chipboard flooring


Hi Group,
which offers better resistence to damp & shrinkage/warping? chipboard flooring or plywood? it's to be laid on top of concrete floor which has a DPC below, but as a added precaution, we're laying plastic sheets on top of the concrete floor before we lay any floorings down. we've seen this http://www.wickes.co.uk/invt/116420 which is tongue & groove & easier to lay... but as we're in a lower ground floor property with a higher chance of rising damp + all the heavy rains recently, i don't want to see our floors bucking & moving in time to come. We've been told to have floating floors as securing it into the concrete might damage the DPC below & risk having rising damp. Any advice greatly appreciated!
chipboard novice:)
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    "chipboard" <.> writes:

Both are available in water resistant types. Flooring grade chipboard is greenish in colour. I left a piece outside for a few years and it's still fine. Marine plywood is I believe similarly water protected, but it's very expensive and I don't have direct experience using it.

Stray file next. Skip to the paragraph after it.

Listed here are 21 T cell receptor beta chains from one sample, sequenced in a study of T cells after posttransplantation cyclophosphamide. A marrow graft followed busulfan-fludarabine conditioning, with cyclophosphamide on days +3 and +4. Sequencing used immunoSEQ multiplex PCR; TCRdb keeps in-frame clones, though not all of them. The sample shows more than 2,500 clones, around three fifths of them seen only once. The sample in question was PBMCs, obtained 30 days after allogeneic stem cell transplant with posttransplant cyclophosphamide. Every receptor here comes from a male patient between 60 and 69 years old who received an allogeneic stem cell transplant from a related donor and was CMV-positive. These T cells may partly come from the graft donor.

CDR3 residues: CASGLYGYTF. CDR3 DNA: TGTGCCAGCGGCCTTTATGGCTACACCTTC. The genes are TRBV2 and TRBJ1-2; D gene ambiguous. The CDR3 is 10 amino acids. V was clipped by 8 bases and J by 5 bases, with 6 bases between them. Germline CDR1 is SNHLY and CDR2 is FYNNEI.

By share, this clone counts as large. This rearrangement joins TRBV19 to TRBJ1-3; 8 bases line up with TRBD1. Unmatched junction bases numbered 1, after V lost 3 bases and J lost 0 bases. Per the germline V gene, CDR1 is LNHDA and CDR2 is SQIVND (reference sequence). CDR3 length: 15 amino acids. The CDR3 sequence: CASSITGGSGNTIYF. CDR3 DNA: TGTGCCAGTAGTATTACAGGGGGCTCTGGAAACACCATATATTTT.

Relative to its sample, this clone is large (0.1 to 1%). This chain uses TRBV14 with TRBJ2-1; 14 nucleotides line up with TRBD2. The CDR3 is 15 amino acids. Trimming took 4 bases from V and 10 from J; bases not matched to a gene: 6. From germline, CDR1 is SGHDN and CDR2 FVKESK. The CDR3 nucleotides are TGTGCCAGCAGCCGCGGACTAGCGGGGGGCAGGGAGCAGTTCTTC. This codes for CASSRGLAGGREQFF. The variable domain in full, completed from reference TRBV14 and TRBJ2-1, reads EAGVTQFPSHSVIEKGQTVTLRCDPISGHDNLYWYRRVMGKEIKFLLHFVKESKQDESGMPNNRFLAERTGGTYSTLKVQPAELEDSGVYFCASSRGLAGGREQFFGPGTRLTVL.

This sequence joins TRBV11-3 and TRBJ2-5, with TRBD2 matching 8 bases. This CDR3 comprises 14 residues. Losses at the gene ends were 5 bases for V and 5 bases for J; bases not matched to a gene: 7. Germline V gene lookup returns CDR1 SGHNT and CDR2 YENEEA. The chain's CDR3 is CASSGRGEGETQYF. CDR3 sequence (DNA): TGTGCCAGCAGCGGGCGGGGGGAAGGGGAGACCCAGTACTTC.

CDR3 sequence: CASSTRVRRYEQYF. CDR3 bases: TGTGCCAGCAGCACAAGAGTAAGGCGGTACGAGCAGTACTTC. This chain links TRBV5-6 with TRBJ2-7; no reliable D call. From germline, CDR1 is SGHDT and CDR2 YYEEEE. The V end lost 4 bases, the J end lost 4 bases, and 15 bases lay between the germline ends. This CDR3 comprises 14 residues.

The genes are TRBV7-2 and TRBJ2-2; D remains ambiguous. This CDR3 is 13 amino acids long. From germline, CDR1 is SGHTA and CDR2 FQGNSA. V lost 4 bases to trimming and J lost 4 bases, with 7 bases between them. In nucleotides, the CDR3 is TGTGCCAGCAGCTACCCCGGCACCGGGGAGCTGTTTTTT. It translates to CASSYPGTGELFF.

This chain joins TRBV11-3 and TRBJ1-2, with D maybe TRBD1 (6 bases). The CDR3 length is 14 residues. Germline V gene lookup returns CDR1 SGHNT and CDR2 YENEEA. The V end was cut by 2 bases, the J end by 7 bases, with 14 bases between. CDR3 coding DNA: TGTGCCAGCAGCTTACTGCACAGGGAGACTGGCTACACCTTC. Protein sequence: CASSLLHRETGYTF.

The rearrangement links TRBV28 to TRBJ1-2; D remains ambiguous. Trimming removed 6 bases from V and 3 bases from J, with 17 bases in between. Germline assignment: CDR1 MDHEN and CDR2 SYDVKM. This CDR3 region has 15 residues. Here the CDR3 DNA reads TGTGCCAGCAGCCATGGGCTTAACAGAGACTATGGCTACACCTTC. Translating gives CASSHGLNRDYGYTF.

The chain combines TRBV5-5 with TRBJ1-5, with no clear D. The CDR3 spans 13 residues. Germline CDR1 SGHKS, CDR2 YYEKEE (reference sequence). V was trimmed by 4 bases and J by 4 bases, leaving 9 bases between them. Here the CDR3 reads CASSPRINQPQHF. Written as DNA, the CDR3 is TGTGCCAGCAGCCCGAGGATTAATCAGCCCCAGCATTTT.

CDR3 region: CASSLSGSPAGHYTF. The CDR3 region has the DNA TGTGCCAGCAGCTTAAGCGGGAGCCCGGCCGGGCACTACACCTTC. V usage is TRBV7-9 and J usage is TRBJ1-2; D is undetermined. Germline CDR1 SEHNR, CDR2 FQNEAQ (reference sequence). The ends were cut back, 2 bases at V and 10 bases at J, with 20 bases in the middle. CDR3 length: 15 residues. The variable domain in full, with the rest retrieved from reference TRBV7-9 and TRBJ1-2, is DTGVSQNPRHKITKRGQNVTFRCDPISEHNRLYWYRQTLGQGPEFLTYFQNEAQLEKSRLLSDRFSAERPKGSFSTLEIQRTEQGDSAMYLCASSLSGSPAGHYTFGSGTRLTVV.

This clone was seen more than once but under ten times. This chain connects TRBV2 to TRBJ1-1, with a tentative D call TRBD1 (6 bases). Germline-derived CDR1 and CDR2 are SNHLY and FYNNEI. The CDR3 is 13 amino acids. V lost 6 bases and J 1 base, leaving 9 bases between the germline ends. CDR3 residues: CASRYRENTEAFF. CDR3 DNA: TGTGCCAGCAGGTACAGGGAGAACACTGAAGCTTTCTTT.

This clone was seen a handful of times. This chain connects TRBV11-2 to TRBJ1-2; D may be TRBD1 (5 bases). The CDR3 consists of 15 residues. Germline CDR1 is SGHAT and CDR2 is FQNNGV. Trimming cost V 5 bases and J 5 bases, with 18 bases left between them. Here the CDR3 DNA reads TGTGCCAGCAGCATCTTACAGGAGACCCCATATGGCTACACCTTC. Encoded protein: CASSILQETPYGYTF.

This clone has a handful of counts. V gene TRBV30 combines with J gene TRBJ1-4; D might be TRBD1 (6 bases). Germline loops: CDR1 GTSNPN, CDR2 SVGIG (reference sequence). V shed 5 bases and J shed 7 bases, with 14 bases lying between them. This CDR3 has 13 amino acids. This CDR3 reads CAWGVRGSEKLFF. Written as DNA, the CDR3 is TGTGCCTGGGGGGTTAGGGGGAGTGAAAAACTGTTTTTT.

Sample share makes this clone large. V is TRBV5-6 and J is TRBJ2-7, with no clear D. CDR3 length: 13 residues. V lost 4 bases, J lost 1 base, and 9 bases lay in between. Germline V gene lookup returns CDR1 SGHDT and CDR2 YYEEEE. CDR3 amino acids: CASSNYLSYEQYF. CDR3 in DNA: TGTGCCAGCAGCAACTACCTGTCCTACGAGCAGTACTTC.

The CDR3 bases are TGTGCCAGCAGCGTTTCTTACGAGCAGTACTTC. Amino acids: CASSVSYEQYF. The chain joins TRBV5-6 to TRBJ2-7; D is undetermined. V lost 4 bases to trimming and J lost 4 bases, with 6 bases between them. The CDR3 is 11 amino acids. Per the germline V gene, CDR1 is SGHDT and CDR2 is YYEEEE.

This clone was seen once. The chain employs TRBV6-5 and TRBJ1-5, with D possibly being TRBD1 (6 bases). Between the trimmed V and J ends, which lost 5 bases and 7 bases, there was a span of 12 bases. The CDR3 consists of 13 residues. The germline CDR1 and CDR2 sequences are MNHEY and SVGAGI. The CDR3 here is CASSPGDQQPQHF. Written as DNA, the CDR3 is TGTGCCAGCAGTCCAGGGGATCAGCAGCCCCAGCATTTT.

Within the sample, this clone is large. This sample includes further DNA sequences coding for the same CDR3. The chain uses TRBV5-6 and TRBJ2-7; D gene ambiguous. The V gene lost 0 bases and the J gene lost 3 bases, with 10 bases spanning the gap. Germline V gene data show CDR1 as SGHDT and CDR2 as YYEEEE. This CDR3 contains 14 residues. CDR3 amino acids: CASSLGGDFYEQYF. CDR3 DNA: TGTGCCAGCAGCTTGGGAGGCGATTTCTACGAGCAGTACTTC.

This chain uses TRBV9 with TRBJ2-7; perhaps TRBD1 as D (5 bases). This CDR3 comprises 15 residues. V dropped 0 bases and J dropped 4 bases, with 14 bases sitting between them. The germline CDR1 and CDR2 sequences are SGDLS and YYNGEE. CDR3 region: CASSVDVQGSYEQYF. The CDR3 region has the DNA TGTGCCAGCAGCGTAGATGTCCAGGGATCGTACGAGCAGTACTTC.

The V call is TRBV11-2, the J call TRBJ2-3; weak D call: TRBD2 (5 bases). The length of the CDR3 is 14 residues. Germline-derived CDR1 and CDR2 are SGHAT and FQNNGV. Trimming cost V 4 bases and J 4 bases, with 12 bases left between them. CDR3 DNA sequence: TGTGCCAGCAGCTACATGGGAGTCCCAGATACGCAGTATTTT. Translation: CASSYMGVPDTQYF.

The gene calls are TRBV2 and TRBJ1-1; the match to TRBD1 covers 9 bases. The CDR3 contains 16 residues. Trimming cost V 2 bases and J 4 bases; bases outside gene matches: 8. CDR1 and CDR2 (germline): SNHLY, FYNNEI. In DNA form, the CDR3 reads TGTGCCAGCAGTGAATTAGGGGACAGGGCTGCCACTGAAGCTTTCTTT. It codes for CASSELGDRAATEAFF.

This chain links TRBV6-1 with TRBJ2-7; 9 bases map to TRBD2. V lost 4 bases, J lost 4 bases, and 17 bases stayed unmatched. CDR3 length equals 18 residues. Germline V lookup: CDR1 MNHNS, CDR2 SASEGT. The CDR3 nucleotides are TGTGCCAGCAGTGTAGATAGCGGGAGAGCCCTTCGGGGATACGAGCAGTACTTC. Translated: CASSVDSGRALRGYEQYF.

That's not flooring grade chipboard. It will probably turn to mush the first (or second) time someone spills a cup of tea. Flooring grade chipboard is also tongue and groove. Get it from a builders merchant (and specify water resistant so you don't end up with something like those loft boards).
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Andrew Gabriel
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My house in Goldsworth Park, Woking, was built with floating floors back in 1980. The boards are the greenish flooring grade type - and I hate them! I think they are only guaranteed for 20 years max - and how many people want to replace their floor every 20 years! Mine have distorted - they dip in the middle and some 'rock' as you walk on them. Because thay go under internal partition walls, door frames etc I don't see how you could ever replace them. Worst of all they have an unpleasant odour, I guess where they are breaking down or have absorbed moisture over time. I assume builders only use this kind of flooring 'cos it's cheaper than any other type... GTS
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This is rubbish.

This was bad workmanship when the house was built (sadly not uncommon). I rented a 1969 Anglia Homes house that had the same problem. The joins in the boards didn't line up with floor joists. That's just grossly sloppy building.
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    "chipboard" <.> writes:

Second question, why are you laying anyother floor on the concrete?
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